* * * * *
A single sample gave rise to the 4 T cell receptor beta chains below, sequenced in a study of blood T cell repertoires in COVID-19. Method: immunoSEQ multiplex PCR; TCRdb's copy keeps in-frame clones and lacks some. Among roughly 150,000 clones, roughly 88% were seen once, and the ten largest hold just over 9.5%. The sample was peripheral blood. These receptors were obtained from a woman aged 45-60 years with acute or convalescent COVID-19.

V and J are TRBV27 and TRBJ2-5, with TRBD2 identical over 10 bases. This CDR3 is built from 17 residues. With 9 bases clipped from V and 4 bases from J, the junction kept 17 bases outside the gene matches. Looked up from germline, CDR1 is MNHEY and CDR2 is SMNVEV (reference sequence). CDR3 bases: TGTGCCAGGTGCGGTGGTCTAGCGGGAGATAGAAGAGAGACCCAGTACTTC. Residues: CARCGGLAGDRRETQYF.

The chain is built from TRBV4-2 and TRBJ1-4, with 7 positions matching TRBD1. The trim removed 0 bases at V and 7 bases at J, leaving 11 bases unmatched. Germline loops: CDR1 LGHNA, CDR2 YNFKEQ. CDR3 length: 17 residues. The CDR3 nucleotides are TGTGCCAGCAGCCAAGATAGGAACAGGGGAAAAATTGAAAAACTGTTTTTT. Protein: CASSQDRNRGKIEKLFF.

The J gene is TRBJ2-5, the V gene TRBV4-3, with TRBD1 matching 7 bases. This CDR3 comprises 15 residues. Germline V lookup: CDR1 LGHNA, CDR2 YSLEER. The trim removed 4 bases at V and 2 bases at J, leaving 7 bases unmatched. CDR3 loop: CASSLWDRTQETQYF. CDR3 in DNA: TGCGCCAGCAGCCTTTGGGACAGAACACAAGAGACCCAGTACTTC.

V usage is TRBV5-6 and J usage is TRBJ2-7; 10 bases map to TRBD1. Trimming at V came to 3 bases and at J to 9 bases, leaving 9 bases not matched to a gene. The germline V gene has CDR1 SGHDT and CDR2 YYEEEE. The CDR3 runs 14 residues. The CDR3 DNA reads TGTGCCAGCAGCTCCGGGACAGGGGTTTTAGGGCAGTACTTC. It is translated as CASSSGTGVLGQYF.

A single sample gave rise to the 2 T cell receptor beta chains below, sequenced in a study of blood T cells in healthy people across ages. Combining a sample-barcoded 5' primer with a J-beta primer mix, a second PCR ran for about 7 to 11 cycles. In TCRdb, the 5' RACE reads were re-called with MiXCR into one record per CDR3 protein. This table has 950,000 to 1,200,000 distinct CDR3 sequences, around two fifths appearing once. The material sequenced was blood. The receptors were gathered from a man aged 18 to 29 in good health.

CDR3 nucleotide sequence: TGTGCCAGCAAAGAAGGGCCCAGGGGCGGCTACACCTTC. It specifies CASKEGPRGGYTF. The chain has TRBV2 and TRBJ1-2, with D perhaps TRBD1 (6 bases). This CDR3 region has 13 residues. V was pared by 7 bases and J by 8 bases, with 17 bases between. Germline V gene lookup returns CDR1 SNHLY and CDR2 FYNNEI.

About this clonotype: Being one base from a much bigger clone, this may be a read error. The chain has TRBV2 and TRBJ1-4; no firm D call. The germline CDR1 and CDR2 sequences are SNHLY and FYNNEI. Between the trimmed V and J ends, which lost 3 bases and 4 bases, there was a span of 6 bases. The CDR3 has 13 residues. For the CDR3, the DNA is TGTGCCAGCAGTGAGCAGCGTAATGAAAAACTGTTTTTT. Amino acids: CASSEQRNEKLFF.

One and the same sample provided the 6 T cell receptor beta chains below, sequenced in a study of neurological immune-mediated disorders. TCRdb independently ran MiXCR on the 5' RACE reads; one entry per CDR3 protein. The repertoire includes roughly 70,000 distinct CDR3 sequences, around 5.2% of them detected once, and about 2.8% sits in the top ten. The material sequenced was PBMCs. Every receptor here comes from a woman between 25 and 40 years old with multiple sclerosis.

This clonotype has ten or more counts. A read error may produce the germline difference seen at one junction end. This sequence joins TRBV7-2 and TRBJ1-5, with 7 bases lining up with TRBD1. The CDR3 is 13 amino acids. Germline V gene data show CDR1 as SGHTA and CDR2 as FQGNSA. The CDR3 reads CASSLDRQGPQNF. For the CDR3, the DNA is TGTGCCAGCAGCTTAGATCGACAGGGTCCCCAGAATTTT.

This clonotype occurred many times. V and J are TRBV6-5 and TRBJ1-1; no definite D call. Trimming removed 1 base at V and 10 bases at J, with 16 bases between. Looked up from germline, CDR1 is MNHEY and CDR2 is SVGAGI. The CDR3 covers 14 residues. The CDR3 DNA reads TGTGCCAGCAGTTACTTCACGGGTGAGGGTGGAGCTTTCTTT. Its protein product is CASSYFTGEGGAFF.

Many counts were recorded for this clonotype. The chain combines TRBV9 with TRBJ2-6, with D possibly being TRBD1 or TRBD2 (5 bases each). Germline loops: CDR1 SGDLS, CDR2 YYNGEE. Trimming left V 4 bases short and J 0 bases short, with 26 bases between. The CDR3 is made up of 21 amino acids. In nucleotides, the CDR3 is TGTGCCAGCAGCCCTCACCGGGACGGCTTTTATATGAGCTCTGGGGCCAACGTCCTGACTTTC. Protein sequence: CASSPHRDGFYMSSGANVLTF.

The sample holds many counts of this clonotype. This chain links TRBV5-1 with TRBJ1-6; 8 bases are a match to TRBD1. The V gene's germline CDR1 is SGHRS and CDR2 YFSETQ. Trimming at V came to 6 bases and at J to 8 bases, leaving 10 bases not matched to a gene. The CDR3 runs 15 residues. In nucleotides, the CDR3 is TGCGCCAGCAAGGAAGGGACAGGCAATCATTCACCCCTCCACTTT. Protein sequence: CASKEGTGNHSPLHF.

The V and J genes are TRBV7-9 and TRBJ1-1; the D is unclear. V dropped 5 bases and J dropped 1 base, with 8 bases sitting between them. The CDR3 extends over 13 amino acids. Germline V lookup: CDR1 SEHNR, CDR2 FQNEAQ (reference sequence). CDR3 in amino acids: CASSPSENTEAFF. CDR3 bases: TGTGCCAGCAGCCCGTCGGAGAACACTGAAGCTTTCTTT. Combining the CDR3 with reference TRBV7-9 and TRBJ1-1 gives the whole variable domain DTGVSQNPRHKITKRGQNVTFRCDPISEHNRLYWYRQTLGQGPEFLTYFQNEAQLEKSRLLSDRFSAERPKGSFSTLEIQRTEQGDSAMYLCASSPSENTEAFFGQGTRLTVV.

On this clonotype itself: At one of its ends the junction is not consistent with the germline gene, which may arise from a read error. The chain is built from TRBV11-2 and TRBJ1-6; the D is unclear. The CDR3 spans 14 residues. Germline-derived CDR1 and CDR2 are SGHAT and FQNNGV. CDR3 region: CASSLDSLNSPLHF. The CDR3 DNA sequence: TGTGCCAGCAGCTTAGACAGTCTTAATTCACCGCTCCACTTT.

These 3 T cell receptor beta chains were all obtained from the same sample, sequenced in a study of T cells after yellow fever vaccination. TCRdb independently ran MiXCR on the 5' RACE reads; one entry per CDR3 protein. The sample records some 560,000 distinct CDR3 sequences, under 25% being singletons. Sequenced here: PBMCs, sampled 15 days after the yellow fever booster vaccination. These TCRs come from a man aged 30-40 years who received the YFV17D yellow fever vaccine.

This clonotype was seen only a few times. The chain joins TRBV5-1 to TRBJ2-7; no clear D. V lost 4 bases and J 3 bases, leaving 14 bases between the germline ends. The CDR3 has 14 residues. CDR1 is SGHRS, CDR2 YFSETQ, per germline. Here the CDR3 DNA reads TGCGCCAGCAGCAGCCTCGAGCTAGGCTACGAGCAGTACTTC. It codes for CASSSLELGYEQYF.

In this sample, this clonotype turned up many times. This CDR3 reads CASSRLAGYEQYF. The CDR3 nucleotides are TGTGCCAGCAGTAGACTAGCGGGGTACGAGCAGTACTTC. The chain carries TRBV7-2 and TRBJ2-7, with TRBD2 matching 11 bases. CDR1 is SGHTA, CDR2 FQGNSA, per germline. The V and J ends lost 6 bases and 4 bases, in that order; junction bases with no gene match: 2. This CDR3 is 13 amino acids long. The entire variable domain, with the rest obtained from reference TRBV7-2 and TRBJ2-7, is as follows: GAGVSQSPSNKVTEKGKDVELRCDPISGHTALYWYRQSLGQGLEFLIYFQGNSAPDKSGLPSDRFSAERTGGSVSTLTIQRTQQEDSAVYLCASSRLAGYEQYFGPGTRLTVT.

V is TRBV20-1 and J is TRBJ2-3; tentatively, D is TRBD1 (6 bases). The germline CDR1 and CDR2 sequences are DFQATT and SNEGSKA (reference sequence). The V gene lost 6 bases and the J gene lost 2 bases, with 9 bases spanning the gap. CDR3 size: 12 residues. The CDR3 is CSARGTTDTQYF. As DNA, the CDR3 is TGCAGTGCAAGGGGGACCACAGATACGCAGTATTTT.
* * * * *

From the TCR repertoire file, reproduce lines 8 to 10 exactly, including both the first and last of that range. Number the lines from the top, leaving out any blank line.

About this clonotype: Being one base from a much bigger clone, this may be a read error. The chain has TRBV2 and TRBJ1-4; no firm D call. The germline CDR1 and CDR2 sequences are SNHLY and FYNNEI. Between the trimmed V and J ends, which lost 3 bases and 4 bases, there was a span of 6 bases. The CDR3 has 13 residues. For the CDR3, the DNA is TGTGCCAGCAGTGAGCAGCGTAATGAAAAACTGTTTTTT. Amino acids: CASSEQRNEKLFF.

One and the same sample provided the 6 T cell receptor beta chains below, sequenced in a study of neurological immune-mediated disorders. TCRdb independently ran MiXCR on the 5' RACE reads; one entry per CDR3 protein. The repertoire includes roughly 70,000 distinct CDR3 sequences, around 5.2% of them detected once, and about 2.8% sits in the top ten. The material sequenced was PBMCs. Every receptor here comes from a woman between 25 and 40 years old with multiple sclerosis.

This clonotype has ten or more counts. A read error may produce the germline difference seen at one junction end. This sequence joins TRBV7-2 and TRBJ1-5, with 7 bases lining up with TRBD1. The CDR3 is 13 amino acids. Germline V gene data show CDR1 as SGHTA and CDR2 as FQGNSA. The CDR3 reads CASSLDRQGPQNF. For the CDR3, the DNA is TGTGCCAGCAGCTTAGATCGACAGGGTCCCCAGAATTTT.